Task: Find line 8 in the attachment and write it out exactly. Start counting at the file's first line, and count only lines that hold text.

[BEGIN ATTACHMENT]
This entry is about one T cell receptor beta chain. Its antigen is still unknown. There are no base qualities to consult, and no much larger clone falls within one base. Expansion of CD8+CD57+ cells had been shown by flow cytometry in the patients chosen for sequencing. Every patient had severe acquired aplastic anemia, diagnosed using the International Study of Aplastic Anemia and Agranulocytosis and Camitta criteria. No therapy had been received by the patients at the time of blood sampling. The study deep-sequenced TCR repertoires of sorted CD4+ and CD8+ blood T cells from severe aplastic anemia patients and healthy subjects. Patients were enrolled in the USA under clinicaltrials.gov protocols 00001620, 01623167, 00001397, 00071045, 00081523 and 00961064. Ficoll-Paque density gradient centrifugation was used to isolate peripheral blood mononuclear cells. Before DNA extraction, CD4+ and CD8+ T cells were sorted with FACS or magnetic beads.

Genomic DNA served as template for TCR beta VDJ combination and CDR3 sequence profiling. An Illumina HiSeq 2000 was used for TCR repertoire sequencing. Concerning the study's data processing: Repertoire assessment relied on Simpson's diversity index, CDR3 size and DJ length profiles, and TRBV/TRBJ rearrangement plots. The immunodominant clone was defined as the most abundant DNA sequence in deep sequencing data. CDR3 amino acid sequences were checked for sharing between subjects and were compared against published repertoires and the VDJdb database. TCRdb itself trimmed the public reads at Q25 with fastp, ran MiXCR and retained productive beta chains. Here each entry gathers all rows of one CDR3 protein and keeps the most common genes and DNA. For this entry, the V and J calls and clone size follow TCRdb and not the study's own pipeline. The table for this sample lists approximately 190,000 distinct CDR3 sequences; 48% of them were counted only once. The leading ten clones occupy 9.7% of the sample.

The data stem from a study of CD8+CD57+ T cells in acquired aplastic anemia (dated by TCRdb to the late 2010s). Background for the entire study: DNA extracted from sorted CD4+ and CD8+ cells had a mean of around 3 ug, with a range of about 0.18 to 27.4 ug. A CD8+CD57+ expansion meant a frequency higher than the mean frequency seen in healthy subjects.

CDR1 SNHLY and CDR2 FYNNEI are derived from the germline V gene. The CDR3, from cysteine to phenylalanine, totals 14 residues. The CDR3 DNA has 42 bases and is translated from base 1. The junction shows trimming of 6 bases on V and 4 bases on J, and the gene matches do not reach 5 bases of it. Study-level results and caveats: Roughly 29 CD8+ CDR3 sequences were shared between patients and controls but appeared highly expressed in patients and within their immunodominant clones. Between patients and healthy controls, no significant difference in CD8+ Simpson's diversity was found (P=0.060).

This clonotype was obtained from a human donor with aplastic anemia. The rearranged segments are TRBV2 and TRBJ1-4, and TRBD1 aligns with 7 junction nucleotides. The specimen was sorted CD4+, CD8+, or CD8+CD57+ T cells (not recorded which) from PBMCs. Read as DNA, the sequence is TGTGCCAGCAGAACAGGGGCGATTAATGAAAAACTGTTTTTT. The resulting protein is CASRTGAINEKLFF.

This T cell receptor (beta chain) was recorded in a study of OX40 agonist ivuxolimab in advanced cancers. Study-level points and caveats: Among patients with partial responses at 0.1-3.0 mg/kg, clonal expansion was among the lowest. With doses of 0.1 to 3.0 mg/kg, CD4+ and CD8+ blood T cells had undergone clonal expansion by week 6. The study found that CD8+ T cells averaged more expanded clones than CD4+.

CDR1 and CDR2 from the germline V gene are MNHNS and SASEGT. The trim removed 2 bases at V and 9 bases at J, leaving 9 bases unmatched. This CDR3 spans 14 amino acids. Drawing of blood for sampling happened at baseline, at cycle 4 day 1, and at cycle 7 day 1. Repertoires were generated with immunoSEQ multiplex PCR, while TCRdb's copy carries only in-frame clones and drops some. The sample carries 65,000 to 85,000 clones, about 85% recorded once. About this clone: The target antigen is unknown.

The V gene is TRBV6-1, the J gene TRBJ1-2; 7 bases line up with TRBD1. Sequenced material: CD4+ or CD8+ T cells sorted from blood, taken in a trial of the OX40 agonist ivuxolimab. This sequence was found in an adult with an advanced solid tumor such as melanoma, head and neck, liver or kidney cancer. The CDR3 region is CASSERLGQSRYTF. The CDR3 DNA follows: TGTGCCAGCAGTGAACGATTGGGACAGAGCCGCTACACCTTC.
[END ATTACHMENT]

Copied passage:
The V gene is TRBV6-1, the J gene TRBJ1-2; 7 bases line up with TRBD1. Sequenced material: CD4+ or CD8+ T cells sorted from blood, taken in a trial of the OX40 agonist ivuxolimab. This sequence was found in an adult with an advanced solid tumor such as melanoma, head and neck, liver or kidney cancer. The CDR3 region is CASSERLGQSRYTF. The CDR3 DNA follows: TGTGCCAGCAGTGAACGATTGGGACAGAGCCGCTACACCTTC.